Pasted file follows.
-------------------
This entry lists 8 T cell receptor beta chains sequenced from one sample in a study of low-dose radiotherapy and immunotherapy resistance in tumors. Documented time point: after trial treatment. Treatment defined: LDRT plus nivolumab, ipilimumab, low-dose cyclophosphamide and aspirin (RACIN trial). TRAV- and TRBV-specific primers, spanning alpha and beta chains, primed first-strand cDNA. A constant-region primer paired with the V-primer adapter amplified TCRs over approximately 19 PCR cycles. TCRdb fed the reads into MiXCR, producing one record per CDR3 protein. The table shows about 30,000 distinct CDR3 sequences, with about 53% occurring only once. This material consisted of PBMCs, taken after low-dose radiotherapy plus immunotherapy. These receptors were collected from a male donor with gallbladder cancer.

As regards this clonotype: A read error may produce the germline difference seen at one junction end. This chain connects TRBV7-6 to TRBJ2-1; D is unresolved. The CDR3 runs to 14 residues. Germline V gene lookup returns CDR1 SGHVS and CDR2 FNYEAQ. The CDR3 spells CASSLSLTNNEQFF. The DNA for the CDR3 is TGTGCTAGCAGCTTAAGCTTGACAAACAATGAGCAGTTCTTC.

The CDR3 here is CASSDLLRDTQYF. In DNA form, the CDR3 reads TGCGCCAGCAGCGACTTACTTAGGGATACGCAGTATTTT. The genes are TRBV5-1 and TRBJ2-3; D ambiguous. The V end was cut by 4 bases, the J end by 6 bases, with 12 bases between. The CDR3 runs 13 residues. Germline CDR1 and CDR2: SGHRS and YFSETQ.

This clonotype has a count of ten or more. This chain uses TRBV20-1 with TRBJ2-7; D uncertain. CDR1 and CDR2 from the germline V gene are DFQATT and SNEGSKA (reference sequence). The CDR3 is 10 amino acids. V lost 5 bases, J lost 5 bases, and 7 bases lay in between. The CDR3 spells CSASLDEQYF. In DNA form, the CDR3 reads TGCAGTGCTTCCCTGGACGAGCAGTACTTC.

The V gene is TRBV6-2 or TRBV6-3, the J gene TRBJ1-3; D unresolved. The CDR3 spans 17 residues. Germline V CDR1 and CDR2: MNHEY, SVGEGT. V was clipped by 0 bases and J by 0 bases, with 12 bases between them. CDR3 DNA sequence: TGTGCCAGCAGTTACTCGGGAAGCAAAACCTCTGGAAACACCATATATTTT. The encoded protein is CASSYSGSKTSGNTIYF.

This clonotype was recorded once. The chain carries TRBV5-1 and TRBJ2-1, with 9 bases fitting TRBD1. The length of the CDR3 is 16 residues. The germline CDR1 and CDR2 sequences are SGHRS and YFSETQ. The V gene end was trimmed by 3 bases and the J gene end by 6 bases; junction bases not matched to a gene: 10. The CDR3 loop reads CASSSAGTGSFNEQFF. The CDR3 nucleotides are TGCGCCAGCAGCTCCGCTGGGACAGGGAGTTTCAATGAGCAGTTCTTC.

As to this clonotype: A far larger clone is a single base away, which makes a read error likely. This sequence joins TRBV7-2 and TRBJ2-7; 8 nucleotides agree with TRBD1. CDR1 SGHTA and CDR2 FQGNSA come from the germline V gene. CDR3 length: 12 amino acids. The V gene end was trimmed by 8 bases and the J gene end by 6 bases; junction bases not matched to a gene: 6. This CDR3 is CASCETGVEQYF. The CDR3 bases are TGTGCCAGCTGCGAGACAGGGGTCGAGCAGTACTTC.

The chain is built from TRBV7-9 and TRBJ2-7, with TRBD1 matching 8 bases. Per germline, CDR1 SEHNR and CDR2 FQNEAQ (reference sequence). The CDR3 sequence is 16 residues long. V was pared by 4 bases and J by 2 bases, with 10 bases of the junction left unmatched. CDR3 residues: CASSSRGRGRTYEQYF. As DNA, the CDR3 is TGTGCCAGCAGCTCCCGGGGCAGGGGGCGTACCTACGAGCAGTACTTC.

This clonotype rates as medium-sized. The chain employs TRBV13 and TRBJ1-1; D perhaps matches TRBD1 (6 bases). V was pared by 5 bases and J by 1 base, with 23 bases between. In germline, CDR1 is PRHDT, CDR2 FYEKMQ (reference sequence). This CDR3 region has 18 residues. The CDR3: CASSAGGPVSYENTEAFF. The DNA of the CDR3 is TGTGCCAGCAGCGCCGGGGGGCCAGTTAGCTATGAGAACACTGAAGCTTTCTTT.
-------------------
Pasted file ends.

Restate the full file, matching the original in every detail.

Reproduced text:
This entry lists 8 T cell receptor beta chains sequenced from one sample in a study of low-dose radiotherapy and immunotherapy resistance in tumors. Documented time point: after trial treatment. Treatment defined: LDRT plus nivolumab, ipilimumab, low-dose cyclophosphamide and aspirin (RACIN trial). TRAV- and TRBV-specific primers, spanning alpha and beta chains, primed first-strand cDNA. A constant-region primer paired with the V-primer adapter amplified TCRs over approximately 19 PCR cycles. TCRdb fed the reads into MiXCR, producing one record per CDR3 protein. The table shows about 30,000 distinct CDR3 sequences, with about 53% occurring only once. This material consisted of PBMCs, taken after low-dose radiotherapy plus immunotherapy. These receptors were collected from a male donor with gallbladder cancer.

As regards this clonotype: A read error may produce the germline difference seen at one junction end. This chain connects TRBV7-6 to TRBJ2-1; D is unresolved. The CDR3 runs to 14 residues. Germline V gene lookup returns CDR1 SGHVS and CDR2 FNYEAQ. The CDR3 spells CASSLSLTNNEQFF. The DNA for the CDR3 is TGTGCTAGCAGCTTAAGCTTGACAAACAATGAGCAGTTCTTC.

The CDR3 here is CASSDLLRDTQYF. In DNA form, the CDR3 reads TGCGCCAGCAGCGACTTACTTAGGGATACGCAGTATTTT. The genes are TRBV5-1 and TRBJ2-3; D ambiguous. The V end was cut by 4 bases, the J end by 6 bases, with 12 bases between. The CDR3 runs 13 residues. Germline CDR1 and CDR2: SGHRS and YFSETQ.

This clonotype has a count of ten or more. This chain uses TRBV20-1 with TRBJ2-7; D uncertain. CDR1 and CDR2 from the germline V gene are DFQATT and SNEGSKA (reference sequence). The CDR3 is 10 amino acids. V lost 5 bases, J lost 5 bases, and 7 bases lay in between. The CDR3 spells CSASLDEQYF. In DNA form, the CDR3 reads TGCAGTGCTTCCCTGGACGAGCAGTACTTC.

The V gene is TRBV6-2 or TRBV6-3, the J gene TRBJ1-3; D unresolved. The CDR3 spans 17 residues. Germline V CDR1 and CDR2: MNHEY, SVGEGT. V was clipped by 0 bases and J by 0 bases, with 12 bases between them. CDR3 DNA sequence: TGTGCCAGCAGTTACTCGGGAAGCAAAACCTCTGGAAACACCATATATTTT. The encoded protein is CASSYSGSKTSGNTIYF.

This clonotype was recorded once. The chain carries TRBV5-1 and TRBJ2-1, with 9 bases fitting TRBD1. The length of the CDR3 is 16 residues. The germline CDR1 and CDR2 sequences are SGHRS and YFSETQ. The V gene end was trimmed by 3 bases and the J gene end by 6 bases; junction bases not matched to a gene: 10. The CDR3 loop reads CASSSAGTGSFNEQFF. The CDR3 nucleotides are TGCGCCAGCAGCTCCGCTGGGACAGGGAGTTTCAATGAGCAGTTCTTC.

As to this clonotype: A far larger clone is a single base away, which makes a read error likely. This sequence joins TRBV7-2 and TRBJ2-7; 8 nucleotides agree with TRBD1. CDR1 SGHTA and CDR2 FQGNSA come from the germline V gene. CDR3 length: 12 amino acids. The V gene end was trimmed by 8 bases and the J gene end by 6 bases; junction bases not matched to a gene: 6. This CDR3 is CASCETGVEQYF. The CDR3 bases are TGTGCCAGCTGCGAGACAGGGGTCGAGCAGTACTTC.

The chain is built from TRBV7-9 and TRBJ2-7, with TRBD1 matching 8 bases. Per germline, CDR1 SEHNR and CDR2 FQNEAQ (reference sequence). The CDR3 sequence is 16 residues long. V was pared by 4 bases and J by 2 bases, with 10 bases of the junction left unmatched. CDR3 residues: CASSSRGRGRTYEQYF. As DNA, the CDR3 is TGTGCCAGCAGCTCCCGGGGCAGGGGGCGTACCTACGAGCAGTACTTC.

This clonotype rates as medium-sized. The chain employs TRBV13 and TRBJ1-1; D perhaps matches TRBD1 (6 bases). V was pared by 5 bases and J by 1 base, with 23 bases between. In germline, CDR1 is PRHDT, CDR2 FYEKMQ (reference sequence). This CDR3 region has 18 residues. The CDR3: CASSAGGPVSYENTEAFF. The DNA of the CDR3 is TGTGCCAGCAGCGCCGGGGGGCCAGTTAGCTATGAGAACACTGAAGCTTTCTTT.